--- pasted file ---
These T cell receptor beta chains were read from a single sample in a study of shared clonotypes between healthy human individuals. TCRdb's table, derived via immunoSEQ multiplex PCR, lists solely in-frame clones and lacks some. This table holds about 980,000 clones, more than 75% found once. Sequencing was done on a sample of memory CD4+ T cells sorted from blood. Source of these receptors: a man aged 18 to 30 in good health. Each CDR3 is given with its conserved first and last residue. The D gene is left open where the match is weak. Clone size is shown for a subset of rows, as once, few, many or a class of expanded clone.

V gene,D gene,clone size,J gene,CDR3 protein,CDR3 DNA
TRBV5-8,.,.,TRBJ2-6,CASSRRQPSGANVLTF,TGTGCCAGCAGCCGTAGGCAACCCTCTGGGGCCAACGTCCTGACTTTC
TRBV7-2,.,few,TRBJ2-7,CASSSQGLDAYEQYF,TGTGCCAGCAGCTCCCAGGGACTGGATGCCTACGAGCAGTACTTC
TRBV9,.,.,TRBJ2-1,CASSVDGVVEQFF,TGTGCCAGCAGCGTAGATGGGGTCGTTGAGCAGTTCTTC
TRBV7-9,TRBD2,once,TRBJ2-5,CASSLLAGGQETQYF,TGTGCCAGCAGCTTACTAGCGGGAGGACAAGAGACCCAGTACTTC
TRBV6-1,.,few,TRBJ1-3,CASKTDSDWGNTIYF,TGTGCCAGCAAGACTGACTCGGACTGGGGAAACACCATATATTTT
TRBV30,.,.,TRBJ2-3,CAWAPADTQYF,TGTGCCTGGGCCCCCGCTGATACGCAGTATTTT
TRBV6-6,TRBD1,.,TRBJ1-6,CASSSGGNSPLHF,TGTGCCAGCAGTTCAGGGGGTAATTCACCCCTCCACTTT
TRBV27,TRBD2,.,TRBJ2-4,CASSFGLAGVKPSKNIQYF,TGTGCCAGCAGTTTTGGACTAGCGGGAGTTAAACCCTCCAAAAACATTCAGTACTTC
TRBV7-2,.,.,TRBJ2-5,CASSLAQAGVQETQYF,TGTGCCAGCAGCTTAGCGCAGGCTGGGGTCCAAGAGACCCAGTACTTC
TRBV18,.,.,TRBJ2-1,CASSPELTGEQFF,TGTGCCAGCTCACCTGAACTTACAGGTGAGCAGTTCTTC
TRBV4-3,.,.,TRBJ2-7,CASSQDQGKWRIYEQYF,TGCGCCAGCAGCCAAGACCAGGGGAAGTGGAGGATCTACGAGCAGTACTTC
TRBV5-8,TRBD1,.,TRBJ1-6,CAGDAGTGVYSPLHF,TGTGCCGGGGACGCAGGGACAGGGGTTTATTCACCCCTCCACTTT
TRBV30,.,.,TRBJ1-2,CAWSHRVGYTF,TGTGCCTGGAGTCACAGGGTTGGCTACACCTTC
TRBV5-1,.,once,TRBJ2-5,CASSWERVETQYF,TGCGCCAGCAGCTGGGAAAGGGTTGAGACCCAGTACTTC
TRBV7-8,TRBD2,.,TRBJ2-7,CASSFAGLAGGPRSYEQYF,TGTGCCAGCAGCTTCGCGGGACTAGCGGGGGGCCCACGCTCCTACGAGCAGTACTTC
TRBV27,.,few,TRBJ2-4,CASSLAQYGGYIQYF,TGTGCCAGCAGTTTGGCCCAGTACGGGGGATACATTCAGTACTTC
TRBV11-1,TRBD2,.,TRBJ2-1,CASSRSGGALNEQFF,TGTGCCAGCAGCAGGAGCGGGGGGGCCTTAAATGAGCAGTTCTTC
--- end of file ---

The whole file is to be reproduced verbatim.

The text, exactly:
These T cell receptor beta chains were read from a single sample in a study of shared clonotypes between healthy human individuals. TCRdb's table, derived via immunoSEQ multiplex PCR, lists solely in-frame clones and lacks some. This table holds about 980,000 clones, more than 75% found once. Sequencing was done on a sample of memory CD4+ T cells sorted from blood. Source of these receptors: a man aged 18 to 30 in good health. Each CDR3 is given with its conserved first and last residue. The D gene is left open where the match is weak. Clone size is shown for a subset of rows, as once, few, many or a class of expanded clone.

V gene,D gene,clone size,J gene,CDR3 protein,CDR3 DNA
TRBV5-8,.,.,TRBJ2-6,CASSRRQPSGANVLTF,TGTGCCAGCAGCCGTAGGCAACCCTCTGGGGCCAACGTCCTGACTTTC
TRBV7-2,.,few,TRBJ2-7,CASSSQGLDAYEQYF,TGTGCCAGCAGCTCCCAGGGACTGGATGCCTACGAGCAGTACTTC
TRBV9,.,.,TRBJ2-1,CASSVDGVVEQFF,TGTGCCAGCAGCGTAGATGGGGTCGTTGAGCAGTTCTTC
TRBV7-9,TRBD2,once,TRBJ2-5,CASSLLAGGQETQYF,TGTGCCAGCAGCTTACTAGCGGGAGGACAAGAGACCCAGTACTTC
TRBV6-1,.,few,TRBJ1-3,CASKTDSDWGNTIYF,TGTGCCAGCAAGACTGACTCGGACTGGGGAAACACCATATATTTT
TRBV30,.,.,TRBJ2-3,CAWAPADTQYF,TGTGCCTGGGCCCCCGCTGATACGCAGTATTTT
TRBV6-6,TRBD1,.,TRBJ1-6,CASSSGGNSPLHF,TGTGCCAGCAGTTCAGGGGGTAATTCACCCCTCCACTTT
TRBV27,TRBD2,.,TRBJ2-4,CASSFGLAGVKPSKNIQYF,TGTGCCAGCAGTTTTGGACTAGCGGGAGTTAAACCCTCCAAAAACATTCAGTACTTC
TRBV7-2,.,.,TRBJ2-5,CASSLAQAGVQETQYF,TGTGCCAGCAGCTTAGCGCAGGCTGGGGTCCAAGAGACCCAGTACTTC
TRBV18,.,.,TRBJ2-1,CASSPELTGEQFF,TGTGCCAGCTCACCTGAACTTACAGGTGAGCAGTTCTTC
TRBV4-3,.,.,TRBJ2-7,CASSQDQGKWRIYEQYF,TGCGCCAGCAGCCAAGACCAGGGGAAGTGGAGGATCTACGAGCAGTACTTC
TRBV5-8,TRBD1,.,TRBJ1-6,CAGDAGTGVYSPLHF,TGTGCCGGGGACGCAGGGACAGGGGTTTATTCACCCCTCCACTTT
TRBV30,.,.,TRBJ1-2,CAWSHRVGYTF,TGTGCCTGGAGTCACAGGGTTGGCTACACCTTC
TRBV5-1,.,once,TRBJ2-5,CASSWERVETQYF,TGCGCCAGCAGCTGGGAAAGGGTTGAGACCCAGTACTTC
TRBV7-8,TRBD2,.,TRBJ2-7,CASSFAGLAGGPRSYEQYF,TGTGCCAGCAGCTTCGCGGGACTAGCGGGGGGCCCACGCTCCTACGAGCAGTACTTC
TRBV27,.,few,TRBJ2-4,CASSLAQYGGYIQYF,TGTGCCAGCAGTTTGGCCCAGTACGGGGGATACATTCAGTACTTC
TRBV11-1,TRBD2,.,TRBJ2-1,CASSRSGGALNEQFF,TGTGCCAGCAGCAGGAGCGGGGGGGCCTTAAATGAGCAGTTCTTC